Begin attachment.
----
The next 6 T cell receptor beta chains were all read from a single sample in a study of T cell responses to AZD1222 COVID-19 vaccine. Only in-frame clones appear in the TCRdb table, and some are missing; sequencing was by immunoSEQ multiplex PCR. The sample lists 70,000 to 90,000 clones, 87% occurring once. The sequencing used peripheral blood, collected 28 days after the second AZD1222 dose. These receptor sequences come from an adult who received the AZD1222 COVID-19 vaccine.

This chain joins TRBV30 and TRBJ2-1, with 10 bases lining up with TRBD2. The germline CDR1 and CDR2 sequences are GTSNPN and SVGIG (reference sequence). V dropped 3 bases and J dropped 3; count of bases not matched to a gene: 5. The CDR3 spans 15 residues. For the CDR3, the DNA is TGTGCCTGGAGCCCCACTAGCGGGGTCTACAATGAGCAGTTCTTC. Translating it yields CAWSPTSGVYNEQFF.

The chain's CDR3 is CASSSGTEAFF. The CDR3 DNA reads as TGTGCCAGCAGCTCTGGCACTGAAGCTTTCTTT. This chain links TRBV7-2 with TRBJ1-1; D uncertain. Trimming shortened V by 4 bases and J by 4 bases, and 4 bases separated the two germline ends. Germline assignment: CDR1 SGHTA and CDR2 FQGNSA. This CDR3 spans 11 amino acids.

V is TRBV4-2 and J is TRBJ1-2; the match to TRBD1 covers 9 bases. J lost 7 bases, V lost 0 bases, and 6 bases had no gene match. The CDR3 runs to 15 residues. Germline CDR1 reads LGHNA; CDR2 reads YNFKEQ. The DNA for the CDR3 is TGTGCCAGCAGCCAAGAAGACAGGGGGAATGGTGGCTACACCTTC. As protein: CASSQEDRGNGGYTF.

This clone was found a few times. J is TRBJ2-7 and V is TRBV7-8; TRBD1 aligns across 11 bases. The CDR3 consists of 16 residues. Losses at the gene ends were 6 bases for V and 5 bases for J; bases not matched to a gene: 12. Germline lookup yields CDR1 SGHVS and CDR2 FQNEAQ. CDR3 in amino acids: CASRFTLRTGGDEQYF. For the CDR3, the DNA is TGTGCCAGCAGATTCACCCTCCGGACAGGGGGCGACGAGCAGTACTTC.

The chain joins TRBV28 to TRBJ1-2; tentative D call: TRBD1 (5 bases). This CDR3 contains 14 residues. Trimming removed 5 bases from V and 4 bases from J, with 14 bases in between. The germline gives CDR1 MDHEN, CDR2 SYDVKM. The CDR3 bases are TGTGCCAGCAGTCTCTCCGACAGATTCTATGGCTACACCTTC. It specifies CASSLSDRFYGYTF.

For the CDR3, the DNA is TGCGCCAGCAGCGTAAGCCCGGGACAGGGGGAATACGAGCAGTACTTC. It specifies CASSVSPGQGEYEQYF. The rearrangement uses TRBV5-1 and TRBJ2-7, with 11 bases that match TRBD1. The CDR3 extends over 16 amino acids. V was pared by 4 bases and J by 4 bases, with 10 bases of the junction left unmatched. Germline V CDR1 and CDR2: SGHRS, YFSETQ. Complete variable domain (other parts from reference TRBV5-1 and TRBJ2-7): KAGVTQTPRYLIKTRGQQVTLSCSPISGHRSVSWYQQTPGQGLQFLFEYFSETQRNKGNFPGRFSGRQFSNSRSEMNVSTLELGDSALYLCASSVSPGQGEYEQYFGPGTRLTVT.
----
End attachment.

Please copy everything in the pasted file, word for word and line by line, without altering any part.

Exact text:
The next 6 T cell receptor beta chains were all read from a single sample in a study of T cell responses to AZD1222 COVID-19 vaccine. Only in-frame clones appear in the TCRdb table, and some are missing; sequencing was by immunoSEQ multiplex PCR. The sample lists 70,000 to 90,000 clones, 87% occurring once. The sequencing used peripheral blood, collected 28 days after the second AZD1222 dose. These receptor sequences come from an adult who received the AZD1222 COVID-19 vaccine.

This chain joins TRBV30 and TRBJ2-1, with 10 bases lining up with TRBD2. The germline CDR1 and CDR2 sequences are GTSNPN and SVGIG (reference sequence). V dropped 3 bases and J dropped 3; count of bases not matched to a gene: 5. The CDR3 spans 15 residues. For the CDR3, the DNA is TGTGCCTGGAGCCCCACTAGCGGGGTCTACAATGAGCAGTTCTTC. Translating it yields CAWSPTSGVYNEQFF.

The chain's CDR3 is CASSSGTEAFF. The CDR3 DNA reads as TGTGCCAGCAGCTCTGGCACTGAAGCTTTCTTT. This chain links TRBV7-2 with TRBJ1-1; D uncertain. Trimming shortened V by 4 bases and J by 4 bases, and 4 bases separated the two germline ends. Germline assignment: CDR1 SGHTA and CDR2 FQGNSA. This CDR3 spans 11 amino acids.

V is TRBV4-2 and J is TRBJ1-2; the match to TRBD1 covers 9 bases. J lost 7 bases, V lost 0 bases, and 6 bases had no gene match. The CDR3 runs to 15 residues. Germline CDR1 reads LGHNA; CDR2 reads YNFKEQ. The DNA for the CDR3 is TGTGCCAGCAGCCAAGAAGACAGGGGGAATGGTGGCTACACCTTC. As protein: CASSQEDRGNGGYTF.

This clone was found a few times. J is TRBJ2-7 and V is TRBV7-8; TRBD1 aligns across 11 bases. The CDR3 consists of 16 residues. Losses at the gene ends were 6 bases for V and 5 bases for J; bases not matched to a gene: 12. Germline lookup yields CDR1 SGHVS and CDR2 FQNEAQ. CDR3 in amino acids: CASRFTLRTGGDEQYF. For the CDR3, the DNA is TGTGCCAGCAGATTCACCCTCCGGACAGGGGGCGACGAGCAGTACTTC.

The chain joins TRBV28 to TRBJ1-2; tentative D call: TRBD1 (5 bases). This CDR3 contains 14 residues. Trimming removed 5 bases from V and 4 bases from J, with 14 bases in between. The germline gives CDR1 MDHEN, CDR2 SYDVKM. The CDR3 bases are TGTGCCAGCAGTCTCTCCGACAGATTCTATGGCTACACCTTC. It specifies CASSLSDRFYGYTF.

For the CDR3, the DNA is TGCGCCAGCAGCGTAAGCCCGGGACAGGGGGAATACGAGCAGTACTTC. It specifies CASSVSPGQGEYEQYF. The rearrangement uses TRBV5-1 and TRBJ2-7, with 11 bases that match TRBD1. The CDR3 extends over 16 amino acids. V was pared by 4 bases and J by 4 bases, with 10 bases of the junction left unmatched. Germline V CDR1 and CDR2: SGHRS, YFSETQ. Complete variable domain (other parts from reference TRBV5-1 and TRBJ2-7): KAGVTQTPRYLIKTRGQQVTLSCSPISGHRSVSWYQQTPGQGLQFLFEYFSETQRNKGNFPGRFSGRQFSNSRSEMNVSTLELGDSALYLCASSVSPGQGEYEQYFGPGTRLTVT.